MAY 11, 2016 8:08 AM PDT

How Did Mars' Moons Really Form?

WRITTEN BY: Anthony Bouchard

Mars has two known moons: Deimos and Phobos, but how the red planet received these moons is a mystery to scientists.

Mars' two moons, Deimos and Phobos in perspective of one another.

They’re not nice and round like the Earth’s Moon is; instead, they’re completely different in size and shape from one another.
Because of this, astronomers have long thought that they might have once been asteroids that were caught up in Mars’ gravity, but a new theory has surfaced because the asteroid theory doesn’t quite add up. If it were an asteroid, chances are it wouldn’t have such a defined circular orbit, but rather an ovular one.
The new theory, which was first revealed at the 47th Lunar and Planetary Science Conference, is that the moons of Mars may actually be remnants from a collision that occurred on the red planet.
After the collision, material would have been spewed into space, surrounding the red planet. This would have included several other moon-like satellites. Dust disks would have formed, and gravity would have slowly clumped that material together to form what we know today as Deimos and Phobos.
“The idea is that Phobos and Deimos are the only two survivors of a once much larger population of satellites,” said Julian Salmon of the Southwest Research Institute in Boulder, Colorado to NewScientist.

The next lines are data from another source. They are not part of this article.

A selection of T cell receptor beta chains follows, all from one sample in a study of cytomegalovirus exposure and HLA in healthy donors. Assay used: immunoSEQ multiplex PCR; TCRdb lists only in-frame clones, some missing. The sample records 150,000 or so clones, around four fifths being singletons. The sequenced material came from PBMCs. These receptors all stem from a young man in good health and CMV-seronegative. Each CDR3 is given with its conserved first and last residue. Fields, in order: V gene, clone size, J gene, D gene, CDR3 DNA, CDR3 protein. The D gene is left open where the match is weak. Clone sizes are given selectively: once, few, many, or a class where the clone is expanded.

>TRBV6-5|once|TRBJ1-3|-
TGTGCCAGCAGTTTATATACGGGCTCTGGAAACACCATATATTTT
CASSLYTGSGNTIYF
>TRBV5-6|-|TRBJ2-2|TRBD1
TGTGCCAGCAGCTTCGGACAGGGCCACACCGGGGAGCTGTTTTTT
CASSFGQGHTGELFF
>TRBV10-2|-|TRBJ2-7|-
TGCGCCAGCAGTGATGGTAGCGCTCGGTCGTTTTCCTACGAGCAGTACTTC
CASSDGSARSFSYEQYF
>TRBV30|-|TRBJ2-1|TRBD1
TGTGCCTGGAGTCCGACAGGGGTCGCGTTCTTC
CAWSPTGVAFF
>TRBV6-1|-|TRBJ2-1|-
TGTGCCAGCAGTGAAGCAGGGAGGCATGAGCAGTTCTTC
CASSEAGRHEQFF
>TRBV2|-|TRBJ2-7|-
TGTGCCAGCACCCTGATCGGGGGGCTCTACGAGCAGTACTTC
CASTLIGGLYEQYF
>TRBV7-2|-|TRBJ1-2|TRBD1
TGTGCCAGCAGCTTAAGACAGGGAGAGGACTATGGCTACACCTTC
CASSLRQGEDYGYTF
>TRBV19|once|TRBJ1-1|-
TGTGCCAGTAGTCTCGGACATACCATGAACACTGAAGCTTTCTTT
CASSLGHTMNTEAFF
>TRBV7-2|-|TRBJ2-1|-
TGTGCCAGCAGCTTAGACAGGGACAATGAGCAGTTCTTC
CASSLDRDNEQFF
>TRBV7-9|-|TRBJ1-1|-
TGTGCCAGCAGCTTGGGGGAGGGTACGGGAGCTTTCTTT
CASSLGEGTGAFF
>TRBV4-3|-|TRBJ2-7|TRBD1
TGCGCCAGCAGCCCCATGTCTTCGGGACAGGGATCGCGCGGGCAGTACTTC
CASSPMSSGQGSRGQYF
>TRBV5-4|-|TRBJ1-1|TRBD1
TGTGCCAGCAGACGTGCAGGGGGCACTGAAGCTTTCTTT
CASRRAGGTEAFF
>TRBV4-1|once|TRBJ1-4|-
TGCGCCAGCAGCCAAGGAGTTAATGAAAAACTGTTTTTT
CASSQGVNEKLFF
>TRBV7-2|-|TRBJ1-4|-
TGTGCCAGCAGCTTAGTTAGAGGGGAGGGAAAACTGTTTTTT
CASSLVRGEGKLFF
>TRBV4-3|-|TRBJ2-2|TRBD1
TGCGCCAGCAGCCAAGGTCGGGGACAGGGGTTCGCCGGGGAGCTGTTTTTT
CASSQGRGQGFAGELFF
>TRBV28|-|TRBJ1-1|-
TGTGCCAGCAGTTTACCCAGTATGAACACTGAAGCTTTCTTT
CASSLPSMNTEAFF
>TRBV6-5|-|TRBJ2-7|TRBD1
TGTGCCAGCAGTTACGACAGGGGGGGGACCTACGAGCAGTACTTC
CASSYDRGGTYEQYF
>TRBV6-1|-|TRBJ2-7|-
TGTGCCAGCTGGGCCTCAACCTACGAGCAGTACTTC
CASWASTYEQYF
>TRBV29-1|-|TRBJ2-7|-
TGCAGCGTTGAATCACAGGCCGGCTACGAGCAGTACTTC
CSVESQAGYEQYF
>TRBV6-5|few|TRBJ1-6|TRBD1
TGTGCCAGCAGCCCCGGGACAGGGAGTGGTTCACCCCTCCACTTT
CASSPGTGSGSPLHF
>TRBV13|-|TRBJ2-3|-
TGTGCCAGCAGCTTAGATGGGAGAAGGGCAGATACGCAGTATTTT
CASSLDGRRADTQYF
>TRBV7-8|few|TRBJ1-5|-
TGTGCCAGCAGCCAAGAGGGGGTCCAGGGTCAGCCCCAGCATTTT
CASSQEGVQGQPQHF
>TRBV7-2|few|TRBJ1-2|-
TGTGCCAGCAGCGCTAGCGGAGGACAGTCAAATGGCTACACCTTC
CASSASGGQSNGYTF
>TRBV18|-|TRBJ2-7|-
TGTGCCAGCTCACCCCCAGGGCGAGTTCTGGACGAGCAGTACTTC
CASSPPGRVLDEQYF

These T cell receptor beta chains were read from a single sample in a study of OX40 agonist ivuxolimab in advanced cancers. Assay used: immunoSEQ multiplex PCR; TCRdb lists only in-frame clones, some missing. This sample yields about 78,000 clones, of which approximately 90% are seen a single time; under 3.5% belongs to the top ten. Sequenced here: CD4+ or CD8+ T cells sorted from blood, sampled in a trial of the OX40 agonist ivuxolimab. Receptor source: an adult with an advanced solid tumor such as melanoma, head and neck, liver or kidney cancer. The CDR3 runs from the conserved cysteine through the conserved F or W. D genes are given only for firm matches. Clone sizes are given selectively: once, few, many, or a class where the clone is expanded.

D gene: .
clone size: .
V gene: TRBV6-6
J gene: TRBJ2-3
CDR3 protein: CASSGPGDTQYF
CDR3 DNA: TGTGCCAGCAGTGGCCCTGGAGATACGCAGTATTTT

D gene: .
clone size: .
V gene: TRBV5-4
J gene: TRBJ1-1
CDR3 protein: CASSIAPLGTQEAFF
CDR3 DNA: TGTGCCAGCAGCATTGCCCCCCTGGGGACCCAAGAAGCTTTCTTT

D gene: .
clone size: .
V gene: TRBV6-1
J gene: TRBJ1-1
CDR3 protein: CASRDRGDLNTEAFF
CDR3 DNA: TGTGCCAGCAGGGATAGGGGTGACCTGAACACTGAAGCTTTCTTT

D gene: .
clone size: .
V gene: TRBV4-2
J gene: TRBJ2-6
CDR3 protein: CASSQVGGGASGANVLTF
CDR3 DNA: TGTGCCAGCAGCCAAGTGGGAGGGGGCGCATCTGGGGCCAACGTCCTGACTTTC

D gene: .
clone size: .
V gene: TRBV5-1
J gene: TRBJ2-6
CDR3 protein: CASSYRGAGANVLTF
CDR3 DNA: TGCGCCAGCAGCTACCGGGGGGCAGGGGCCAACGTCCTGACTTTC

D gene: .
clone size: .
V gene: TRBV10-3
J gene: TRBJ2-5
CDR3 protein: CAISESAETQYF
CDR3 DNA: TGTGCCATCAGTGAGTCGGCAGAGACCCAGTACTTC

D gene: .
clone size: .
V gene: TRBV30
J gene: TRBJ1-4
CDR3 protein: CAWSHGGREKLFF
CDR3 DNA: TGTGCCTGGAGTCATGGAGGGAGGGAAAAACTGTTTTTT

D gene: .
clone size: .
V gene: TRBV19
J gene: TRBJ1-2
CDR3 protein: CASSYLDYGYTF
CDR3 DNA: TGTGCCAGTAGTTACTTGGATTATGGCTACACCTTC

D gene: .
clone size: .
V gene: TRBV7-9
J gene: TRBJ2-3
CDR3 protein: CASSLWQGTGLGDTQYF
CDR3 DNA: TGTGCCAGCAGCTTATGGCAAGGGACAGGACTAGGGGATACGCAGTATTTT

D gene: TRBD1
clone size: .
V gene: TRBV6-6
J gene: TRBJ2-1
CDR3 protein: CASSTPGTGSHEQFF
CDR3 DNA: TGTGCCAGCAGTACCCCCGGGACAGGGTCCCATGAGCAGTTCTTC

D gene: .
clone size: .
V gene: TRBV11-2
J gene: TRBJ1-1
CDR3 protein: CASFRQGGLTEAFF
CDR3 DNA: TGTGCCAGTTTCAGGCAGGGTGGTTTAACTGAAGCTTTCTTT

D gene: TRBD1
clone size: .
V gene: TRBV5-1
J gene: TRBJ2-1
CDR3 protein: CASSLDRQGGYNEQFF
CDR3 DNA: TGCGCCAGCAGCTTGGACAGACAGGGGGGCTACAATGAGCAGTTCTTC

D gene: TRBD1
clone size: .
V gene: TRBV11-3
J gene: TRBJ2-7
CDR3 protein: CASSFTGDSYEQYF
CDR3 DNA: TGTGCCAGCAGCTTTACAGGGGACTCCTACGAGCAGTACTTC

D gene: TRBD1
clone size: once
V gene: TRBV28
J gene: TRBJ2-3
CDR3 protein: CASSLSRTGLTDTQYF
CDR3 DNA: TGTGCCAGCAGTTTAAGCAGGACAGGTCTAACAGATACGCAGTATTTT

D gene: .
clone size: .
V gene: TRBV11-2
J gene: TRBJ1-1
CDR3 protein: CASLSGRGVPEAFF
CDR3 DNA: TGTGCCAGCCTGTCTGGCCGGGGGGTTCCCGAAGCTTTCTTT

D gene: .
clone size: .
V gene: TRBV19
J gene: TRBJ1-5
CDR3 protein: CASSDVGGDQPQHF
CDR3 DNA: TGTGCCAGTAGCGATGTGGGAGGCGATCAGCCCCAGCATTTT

An object is estimated to have been the size of roughly Pluto in order to spew enough material into space to form the moons we know today. It would have had about 3% of the mass Mars did, and would have sent almost 1/1000th of Mars’ planetary material into orbit.
Computer models were used to generate the possible collision that would have formed these moons, and it also allowed scientists to study other strange characteristics about the red planet, such as its fast rotation and stark differences in elevation.
“It makes sense to think about a big impact for Mars,” Salmon said.

Combined with the findings of atomic oxygen and flowing water on Mars, researchers are currently making strides in understanding the red planet and how it may have formed and became what it is today; a desolate wasteland.

Source: NewScientist

About the Author
Fascinated by scientific discoveries and media, Anthony found his way here at LabRoots, where he would be able to dabble in the two. Anthony is a technology junkie that has vast experience in computer systems and automobile mechanics, as opposite as those sound.
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